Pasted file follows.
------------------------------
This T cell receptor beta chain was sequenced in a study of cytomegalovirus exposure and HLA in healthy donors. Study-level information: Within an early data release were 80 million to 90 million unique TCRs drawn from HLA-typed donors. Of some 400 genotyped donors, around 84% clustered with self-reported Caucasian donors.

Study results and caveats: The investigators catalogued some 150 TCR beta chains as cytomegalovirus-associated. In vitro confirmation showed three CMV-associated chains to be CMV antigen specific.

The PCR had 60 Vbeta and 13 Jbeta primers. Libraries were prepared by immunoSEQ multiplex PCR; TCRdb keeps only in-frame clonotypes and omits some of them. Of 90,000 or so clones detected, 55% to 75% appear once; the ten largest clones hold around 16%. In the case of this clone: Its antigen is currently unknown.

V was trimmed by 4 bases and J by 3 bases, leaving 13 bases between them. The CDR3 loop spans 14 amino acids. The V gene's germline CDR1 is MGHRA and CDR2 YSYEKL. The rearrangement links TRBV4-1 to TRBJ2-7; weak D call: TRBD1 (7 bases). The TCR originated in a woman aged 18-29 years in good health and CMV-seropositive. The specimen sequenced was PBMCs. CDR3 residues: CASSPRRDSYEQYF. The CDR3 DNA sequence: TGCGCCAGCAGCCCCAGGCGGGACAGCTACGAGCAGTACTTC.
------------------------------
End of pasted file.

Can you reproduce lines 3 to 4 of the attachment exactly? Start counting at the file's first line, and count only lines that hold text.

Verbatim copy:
The PCR had 60 Vbeta and 13 Jbeta primers. Libraries were prepared by immunoSEQ multiplex PCR; TCRdb keeps only in-frame clonotypes and omits some of them. Of 90,000 or so clones detected, 55% to 75% appear once; the ten largest clones hold around 16%. In the case of this clone: Its antigen is currently unknown.

V was trimmed by 4 bases and J by 3 bases, leaving 13 bases between them. The CDR3 loop spans 14 amino acids. The V gene's germline CDR1 is MGHRA and CDR2 YSYEKL. The rearrangement links TRBV4-1 to TRBJ2-7; weak D call: TRBD1 (7 bases). The TCR originated in a woman aged 18-29 years in good health and CMV-seropositive. The specimen sequenced was PBMCs. CDR3 residues: CASSPRRDSYEQYF. The CDR3 DNA sequence: TGCGCCAGCAGCCCCAGGCGGGACAGCTACGAGCAGTACTTC.